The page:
Long-term follow-up was not performed; therefore, it is not possible to establish whether these patients are free from symptom recurrence after oral replacement of magnesium. Intracellular magnesium was not measured, but Mg serum dosages have shown that this replacement was safe and effective. The goal of reduction in the density of premature ventricular and supraventricular complexes and symptom improvement was achieved. The specific symptom score was not validated, because it does not exist in the literature. However, a simple categorical score was also made, with a good correlation between reduced PCD and symptom improvement. Moreover, the aim of this study was not to prevent life threatening arrhythmic events. It shows that the data should not be used as justification for treating patients with this objective, especially those with heart disease.



Simple oral Mg replacement reduced the density of premature ventricular and supraventricular complexes and specially improved symptoms in our study population (no cardiac heart disease).Clinical and molecular studies are needed to evaluate intracellular Mg and develop better targets for the daily needs of this ion, show probable deficiencies, and explain how to prevent and better treat patients with symptomatic premature ventricular and supraventricular complexes and no apparent heart disease.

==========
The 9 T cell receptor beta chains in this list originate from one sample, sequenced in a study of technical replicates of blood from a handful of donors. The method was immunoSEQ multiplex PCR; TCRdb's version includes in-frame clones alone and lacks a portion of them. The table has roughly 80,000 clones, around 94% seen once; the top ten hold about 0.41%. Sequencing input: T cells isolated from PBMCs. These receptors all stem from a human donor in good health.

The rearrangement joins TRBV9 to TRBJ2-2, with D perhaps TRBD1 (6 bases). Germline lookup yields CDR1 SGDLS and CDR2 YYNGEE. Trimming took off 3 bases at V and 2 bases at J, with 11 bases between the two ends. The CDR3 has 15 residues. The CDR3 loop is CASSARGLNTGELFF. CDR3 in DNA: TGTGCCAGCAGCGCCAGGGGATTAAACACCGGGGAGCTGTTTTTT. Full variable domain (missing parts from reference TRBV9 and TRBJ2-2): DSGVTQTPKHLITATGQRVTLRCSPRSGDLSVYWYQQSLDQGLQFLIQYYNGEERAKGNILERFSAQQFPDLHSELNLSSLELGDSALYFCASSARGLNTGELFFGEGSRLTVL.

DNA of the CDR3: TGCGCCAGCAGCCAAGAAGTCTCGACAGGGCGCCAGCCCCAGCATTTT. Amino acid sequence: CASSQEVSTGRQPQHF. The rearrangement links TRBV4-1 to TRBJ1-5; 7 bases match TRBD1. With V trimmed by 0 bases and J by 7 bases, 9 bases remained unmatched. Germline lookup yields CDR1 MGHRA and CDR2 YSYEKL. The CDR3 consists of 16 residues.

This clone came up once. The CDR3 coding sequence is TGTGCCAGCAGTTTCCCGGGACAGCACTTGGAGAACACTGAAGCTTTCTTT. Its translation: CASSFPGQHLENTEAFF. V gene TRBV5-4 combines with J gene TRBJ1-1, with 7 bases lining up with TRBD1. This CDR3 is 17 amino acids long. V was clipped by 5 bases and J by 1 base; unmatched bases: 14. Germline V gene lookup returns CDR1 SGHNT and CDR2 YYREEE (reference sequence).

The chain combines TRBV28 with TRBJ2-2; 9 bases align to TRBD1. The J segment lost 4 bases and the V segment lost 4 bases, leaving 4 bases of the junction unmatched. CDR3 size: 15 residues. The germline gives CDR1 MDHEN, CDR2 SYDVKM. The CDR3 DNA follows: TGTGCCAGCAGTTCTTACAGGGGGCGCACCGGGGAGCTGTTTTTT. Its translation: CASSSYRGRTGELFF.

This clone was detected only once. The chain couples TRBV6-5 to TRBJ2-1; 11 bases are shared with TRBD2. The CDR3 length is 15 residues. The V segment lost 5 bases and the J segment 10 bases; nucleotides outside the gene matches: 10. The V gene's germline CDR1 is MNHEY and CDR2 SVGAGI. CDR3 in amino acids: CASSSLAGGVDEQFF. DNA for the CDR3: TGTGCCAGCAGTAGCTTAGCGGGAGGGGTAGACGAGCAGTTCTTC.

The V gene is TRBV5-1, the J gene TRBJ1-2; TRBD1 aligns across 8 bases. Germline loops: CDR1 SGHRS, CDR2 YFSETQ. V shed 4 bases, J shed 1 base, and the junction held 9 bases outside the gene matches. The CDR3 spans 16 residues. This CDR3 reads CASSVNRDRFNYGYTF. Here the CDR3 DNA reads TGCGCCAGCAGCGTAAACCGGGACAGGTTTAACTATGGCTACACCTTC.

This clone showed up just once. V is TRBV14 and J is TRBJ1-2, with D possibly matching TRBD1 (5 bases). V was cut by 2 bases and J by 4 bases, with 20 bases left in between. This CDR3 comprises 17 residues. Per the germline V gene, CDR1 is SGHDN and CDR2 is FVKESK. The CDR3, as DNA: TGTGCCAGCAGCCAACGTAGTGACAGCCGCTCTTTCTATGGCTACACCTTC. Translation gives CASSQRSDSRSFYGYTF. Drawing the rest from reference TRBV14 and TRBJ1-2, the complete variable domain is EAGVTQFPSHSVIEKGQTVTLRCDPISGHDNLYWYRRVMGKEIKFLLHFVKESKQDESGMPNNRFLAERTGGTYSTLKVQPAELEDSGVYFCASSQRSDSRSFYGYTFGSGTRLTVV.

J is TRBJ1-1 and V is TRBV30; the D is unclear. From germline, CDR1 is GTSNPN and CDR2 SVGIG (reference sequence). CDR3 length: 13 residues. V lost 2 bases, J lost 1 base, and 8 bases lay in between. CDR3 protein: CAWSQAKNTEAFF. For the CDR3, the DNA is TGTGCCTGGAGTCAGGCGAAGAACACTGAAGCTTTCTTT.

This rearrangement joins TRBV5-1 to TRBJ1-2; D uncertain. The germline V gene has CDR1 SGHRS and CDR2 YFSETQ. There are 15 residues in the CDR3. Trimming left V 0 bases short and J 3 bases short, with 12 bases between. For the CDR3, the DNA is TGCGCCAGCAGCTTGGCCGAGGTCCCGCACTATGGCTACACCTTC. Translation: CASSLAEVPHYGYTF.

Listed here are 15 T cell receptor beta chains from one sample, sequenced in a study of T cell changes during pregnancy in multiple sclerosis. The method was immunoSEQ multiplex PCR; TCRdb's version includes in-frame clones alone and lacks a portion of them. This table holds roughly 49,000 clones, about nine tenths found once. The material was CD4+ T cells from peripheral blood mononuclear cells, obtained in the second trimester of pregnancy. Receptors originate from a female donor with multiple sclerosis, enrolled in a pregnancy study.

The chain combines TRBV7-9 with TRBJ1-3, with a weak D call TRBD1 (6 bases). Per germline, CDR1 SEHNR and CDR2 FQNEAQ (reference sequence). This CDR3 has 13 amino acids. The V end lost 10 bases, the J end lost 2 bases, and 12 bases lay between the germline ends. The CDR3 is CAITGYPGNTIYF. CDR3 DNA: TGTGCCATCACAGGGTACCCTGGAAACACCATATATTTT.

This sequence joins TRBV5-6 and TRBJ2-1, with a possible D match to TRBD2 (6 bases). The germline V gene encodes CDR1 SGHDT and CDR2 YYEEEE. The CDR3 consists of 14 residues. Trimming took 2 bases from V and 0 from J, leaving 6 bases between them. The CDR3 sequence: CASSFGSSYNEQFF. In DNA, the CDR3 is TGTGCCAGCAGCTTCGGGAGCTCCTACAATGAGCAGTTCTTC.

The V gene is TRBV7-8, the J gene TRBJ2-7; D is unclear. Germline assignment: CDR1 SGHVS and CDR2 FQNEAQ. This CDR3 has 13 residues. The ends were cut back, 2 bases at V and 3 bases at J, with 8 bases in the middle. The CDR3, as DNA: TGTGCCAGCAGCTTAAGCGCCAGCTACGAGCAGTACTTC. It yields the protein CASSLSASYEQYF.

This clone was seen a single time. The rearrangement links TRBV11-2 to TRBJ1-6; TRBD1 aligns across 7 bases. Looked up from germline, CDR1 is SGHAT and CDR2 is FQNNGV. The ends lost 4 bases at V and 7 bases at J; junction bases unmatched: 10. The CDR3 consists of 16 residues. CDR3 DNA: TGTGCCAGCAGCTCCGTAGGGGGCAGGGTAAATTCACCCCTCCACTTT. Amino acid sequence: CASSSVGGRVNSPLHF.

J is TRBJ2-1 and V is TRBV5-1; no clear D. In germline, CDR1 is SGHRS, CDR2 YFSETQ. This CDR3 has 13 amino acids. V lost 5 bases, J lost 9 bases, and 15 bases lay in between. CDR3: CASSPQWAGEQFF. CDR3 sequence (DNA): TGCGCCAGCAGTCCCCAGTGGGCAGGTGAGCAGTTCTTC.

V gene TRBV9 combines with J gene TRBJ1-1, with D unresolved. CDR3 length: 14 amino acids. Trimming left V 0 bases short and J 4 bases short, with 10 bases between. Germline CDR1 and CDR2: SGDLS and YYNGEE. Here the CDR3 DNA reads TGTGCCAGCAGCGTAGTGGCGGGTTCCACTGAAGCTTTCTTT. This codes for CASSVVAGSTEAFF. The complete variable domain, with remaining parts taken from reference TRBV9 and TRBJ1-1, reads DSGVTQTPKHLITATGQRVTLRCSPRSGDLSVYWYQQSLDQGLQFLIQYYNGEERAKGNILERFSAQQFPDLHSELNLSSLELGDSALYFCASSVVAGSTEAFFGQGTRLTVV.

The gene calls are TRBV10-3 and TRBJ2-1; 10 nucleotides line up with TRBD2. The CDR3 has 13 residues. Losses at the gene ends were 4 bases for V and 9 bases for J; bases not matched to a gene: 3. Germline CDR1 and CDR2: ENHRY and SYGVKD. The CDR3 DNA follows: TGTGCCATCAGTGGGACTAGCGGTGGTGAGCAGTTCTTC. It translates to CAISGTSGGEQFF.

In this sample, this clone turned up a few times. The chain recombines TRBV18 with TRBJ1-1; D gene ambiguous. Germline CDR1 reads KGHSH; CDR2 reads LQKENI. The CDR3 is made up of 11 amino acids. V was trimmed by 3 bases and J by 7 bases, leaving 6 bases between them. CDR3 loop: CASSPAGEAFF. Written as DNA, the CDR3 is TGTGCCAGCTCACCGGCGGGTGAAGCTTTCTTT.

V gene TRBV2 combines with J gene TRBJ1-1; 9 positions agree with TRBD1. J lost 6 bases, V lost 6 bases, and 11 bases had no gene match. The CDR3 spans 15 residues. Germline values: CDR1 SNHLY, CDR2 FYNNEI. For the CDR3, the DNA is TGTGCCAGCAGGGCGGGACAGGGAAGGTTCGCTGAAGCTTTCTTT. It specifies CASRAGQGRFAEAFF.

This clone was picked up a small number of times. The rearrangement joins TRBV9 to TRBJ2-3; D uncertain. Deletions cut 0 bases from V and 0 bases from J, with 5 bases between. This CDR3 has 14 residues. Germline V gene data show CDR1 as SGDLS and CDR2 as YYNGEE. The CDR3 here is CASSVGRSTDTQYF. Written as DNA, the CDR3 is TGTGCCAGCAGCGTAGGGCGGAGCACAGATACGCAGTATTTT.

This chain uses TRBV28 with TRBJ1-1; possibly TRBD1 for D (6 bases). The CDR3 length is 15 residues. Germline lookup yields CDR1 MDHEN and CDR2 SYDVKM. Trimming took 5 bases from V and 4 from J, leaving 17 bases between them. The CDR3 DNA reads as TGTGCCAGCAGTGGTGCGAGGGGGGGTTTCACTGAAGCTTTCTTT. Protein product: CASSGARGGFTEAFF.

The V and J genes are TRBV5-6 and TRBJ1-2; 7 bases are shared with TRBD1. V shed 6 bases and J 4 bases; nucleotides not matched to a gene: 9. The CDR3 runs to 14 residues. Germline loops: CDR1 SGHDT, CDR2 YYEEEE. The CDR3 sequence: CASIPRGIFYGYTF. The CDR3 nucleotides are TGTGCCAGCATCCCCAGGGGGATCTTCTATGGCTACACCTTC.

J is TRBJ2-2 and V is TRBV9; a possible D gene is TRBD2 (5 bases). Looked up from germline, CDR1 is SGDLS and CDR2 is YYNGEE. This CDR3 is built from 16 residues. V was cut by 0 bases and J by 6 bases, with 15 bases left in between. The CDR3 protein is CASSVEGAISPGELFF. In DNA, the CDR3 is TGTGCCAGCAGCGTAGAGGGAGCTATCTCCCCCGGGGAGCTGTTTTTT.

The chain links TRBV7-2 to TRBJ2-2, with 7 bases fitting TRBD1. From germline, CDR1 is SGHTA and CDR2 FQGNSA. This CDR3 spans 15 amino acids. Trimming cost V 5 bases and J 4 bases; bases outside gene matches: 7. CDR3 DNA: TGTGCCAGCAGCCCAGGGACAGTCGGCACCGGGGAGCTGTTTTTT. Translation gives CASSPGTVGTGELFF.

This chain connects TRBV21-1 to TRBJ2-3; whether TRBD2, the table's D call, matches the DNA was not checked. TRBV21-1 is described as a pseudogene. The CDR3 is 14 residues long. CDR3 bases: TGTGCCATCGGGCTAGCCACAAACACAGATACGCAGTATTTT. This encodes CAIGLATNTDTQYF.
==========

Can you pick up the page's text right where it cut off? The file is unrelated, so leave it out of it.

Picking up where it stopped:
The authors wish to thank the external collaborators Mrs. Alessandra Manera, Cacilda Motta, and Kérolem Ignatius for their technical support and Prof. Dr. Paulo Sampaio Gutierrez for valuable guidance. And also by the Laboratory Baldacci free supply of medication "Magnesium Pidolate and Placebo"

Potential Conflict of Interest

No potential conflict of interest relevant to this article
was reported.

Sources of Funding

There were no external funding sources for this study.

Study Association

This article is part of the thesis of doctoral submitted by Cristina Nádja Muniz Lima de Falco, from Faculdade de Medicina Instituto do Coração Universidade de São Paulo.



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Mailing Address:
Cristina Nádja Muniz Lima De Falco •
Rua Cesar Henrique Costa, 76, Santa Cruz. Postal Code 13806-401,
Mogi Mirim, SP - Brazil

Manuscript received January 17, 2012;
Manuscript revised January 17, 2012;
Accepted March 05, 2012.





The version of "Successful Improvement of Frequency and Symptoms of Premature Complexes after Oral Magnesium Administration" published as ahead of print by Arquivos Brasileiros de Cardiologia underwent the following modification as required by the Editor on 10/11/2012: In the Methods section of the Abstract, PsVC/h was replaced by PsVC.